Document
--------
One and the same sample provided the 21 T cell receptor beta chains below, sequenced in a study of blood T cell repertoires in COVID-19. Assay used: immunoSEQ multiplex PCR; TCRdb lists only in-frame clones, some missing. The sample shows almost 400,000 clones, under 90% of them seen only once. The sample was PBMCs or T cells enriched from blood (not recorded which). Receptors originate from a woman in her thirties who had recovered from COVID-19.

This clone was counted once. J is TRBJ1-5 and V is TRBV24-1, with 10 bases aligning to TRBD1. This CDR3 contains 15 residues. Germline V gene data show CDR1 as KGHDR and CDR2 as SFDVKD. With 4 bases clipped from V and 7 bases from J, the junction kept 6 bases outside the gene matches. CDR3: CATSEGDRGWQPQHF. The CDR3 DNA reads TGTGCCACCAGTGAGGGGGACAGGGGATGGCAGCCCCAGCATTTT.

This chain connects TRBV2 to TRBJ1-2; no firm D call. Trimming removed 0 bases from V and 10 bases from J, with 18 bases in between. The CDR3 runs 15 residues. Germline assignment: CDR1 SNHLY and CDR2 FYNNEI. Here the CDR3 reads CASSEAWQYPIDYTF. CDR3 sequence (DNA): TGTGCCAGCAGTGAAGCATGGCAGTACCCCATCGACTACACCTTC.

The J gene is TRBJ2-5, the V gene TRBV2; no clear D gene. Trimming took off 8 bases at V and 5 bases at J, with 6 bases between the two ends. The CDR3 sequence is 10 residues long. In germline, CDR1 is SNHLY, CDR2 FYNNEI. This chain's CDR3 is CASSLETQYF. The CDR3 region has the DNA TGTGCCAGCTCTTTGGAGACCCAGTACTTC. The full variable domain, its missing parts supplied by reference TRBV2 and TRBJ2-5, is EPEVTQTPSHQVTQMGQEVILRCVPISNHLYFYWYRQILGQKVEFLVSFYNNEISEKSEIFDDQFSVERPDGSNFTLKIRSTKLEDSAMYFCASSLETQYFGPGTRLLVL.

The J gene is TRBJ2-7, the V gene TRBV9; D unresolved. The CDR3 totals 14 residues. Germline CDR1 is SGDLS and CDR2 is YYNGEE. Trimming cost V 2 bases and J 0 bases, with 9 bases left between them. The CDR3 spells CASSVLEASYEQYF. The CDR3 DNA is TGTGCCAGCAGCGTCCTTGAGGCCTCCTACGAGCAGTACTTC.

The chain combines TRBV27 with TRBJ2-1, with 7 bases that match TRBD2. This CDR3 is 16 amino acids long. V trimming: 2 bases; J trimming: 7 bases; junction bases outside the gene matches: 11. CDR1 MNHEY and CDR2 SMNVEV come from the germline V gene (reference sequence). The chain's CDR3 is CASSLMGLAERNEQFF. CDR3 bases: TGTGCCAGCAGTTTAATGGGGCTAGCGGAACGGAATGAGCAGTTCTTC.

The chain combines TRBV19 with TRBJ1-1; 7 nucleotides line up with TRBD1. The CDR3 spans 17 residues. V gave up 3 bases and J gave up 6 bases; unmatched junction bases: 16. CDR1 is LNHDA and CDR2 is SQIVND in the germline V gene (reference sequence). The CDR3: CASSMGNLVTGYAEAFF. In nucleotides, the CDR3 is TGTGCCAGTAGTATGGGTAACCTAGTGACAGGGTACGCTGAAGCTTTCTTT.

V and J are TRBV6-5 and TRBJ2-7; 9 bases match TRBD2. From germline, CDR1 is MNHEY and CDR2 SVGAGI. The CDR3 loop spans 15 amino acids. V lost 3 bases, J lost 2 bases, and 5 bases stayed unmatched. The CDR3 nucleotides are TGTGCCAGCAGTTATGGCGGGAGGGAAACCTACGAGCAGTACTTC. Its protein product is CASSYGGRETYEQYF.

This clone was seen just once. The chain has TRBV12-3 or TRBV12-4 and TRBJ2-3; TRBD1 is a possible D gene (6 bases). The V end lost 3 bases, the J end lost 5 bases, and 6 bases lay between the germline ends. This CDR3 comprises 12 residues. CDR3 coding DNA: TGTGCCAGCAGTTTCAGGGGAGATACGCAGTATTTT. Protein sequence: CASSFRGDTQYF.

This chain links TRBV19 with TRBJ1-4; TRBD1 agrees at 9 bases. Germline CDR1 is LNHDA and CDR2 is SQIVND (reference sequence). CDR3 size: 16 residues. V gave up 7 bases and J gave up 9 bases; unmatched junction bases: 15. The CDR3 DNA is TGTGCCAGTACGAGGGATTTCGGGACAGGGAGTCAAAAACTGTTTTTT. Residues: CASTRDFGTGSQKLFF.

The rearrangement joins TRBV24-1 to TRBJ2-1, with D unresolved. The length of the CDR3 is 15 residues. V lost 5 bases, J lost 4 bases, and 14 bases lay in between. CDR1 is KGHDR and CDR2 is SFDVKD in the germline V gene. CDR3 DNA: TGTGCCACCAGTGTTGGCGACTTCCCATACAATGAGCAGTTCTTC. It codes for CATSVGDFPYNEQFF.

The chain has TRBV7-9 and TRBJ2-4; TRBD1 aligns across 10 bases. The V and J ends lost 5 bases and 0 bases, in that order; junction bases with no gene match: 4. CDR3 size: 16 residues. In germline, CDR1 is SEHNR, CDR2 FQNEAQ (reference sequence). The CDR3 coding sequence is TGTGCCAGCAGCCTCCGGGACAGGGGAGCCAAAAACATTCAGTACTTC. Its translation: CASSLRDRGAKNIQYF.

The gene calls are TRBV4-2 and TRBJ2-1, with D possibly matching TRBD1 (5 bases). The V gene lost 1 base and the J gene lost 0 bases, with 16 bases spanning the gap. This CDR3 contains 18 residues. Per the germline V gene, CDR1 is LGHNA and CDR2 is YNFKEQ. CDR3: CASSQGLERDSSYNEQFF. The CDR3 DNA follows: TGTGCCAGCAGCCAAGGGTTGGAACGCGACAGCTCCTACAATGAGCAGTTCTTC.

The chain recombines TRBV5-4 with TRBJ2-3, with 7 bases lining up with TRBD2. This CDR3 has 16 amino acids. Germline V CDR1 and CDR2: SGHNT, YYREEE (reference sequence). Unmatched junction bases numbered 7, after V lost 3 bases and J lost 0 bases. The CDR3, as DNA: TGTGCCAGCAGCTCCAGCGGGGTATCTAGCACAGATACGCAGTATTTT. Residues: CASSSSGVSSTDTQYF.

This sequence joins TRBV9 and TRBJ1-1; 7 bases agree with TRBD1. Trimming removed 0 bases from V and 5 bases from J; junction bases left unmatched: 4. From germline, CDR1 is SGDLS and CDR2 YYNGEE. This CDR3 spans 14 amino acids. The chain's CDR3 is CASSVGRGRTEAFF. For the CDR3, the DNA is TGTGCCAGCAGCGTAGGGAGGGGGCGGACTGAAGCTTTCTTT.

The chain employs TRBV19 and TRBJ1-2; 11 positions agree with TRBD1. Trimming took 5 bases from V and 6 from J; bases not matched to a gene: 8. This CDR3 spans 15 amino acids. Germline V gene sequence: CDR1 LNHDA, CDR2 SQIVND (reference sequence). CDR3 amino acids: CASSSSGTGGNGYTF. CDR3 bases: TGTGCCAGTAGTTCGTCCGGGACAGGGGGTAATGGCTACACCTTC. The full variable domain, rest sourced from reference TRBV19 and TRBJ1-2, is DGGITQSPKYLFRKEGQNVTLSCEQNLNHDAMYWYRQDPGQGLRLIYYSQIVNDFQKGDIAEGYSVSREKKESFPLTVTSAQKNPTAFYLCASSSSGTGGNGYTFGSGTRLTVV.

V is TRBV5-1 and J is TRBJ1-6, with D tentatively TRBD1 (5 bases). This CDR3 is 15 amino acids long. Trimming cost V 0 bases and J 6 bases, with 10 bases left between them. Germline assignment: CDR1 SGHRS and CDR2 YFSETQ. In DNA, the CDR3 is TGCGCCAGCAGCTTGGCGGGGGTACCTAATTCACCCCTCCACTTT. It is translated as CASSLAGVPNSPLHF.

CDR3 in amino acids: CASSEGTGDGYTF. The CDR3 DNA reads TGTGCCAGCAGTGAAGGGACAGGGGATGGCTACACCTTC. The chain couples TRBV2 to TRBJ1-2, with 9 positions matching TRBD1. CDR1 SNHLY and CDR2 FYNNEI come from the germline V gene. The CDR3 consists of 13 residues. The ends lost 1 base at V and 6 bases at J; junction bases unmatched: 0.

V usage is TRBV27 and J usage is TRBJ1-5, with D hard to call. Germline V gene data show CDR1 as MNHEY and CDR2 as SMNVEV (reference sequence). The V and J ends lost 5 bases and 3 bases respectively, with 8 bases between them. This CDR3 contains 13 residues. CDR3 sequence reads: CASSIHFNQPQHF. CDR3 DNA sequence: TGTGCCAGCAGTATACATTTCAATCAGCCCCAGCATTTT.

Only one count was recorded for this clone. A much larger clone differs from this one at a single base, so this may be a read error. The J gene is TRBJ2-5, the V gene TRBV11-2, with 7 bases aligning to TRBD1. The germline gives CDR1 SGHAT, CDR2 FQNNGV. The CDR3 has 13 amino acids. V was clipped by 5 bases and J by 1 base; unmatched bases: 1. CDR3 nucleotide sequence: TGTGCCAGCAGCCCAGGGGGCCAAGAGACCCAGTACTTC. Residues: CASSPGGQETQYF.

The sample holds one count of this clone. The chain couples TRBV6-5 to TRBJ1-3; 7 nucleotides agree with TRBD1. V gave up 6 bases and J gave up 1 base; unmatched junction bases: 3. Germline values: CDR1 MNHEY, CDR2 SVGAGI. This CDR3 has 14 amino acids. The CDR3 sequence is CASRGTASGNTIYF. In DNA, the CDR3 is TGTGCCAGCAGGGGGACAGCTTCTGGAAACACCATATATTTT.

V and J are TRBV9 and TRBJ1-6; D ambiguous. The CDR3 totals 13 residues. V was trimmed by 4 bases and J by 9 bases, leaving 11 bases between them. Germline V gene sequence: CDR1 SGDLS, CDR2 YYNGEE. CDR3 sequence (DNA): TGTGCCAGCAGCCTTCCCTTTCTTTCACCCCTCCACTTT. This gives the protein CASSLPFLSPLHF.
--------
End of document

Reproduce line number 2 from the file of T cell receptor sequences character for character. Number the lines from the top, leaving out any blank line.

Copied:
This clone was counted once. J is TRBJ1-5 and V is TRBV24-1, with 10 bases aligning to TRBD1. This CDR3 contains 15 residues. Germline V gene data show CDR1 as KGHDR and CDR2 as SFDVKD. With 4 bases clipped from V and 7 bases from J, the junction kept 6 bases outside the gene matches. CDR3: CATSEGDRGWQPQHF. The CDR3 DNA reads TGTGCCACCAGTGAGGGGGACAGGGGATGGCAGCCCCAGCATTTT.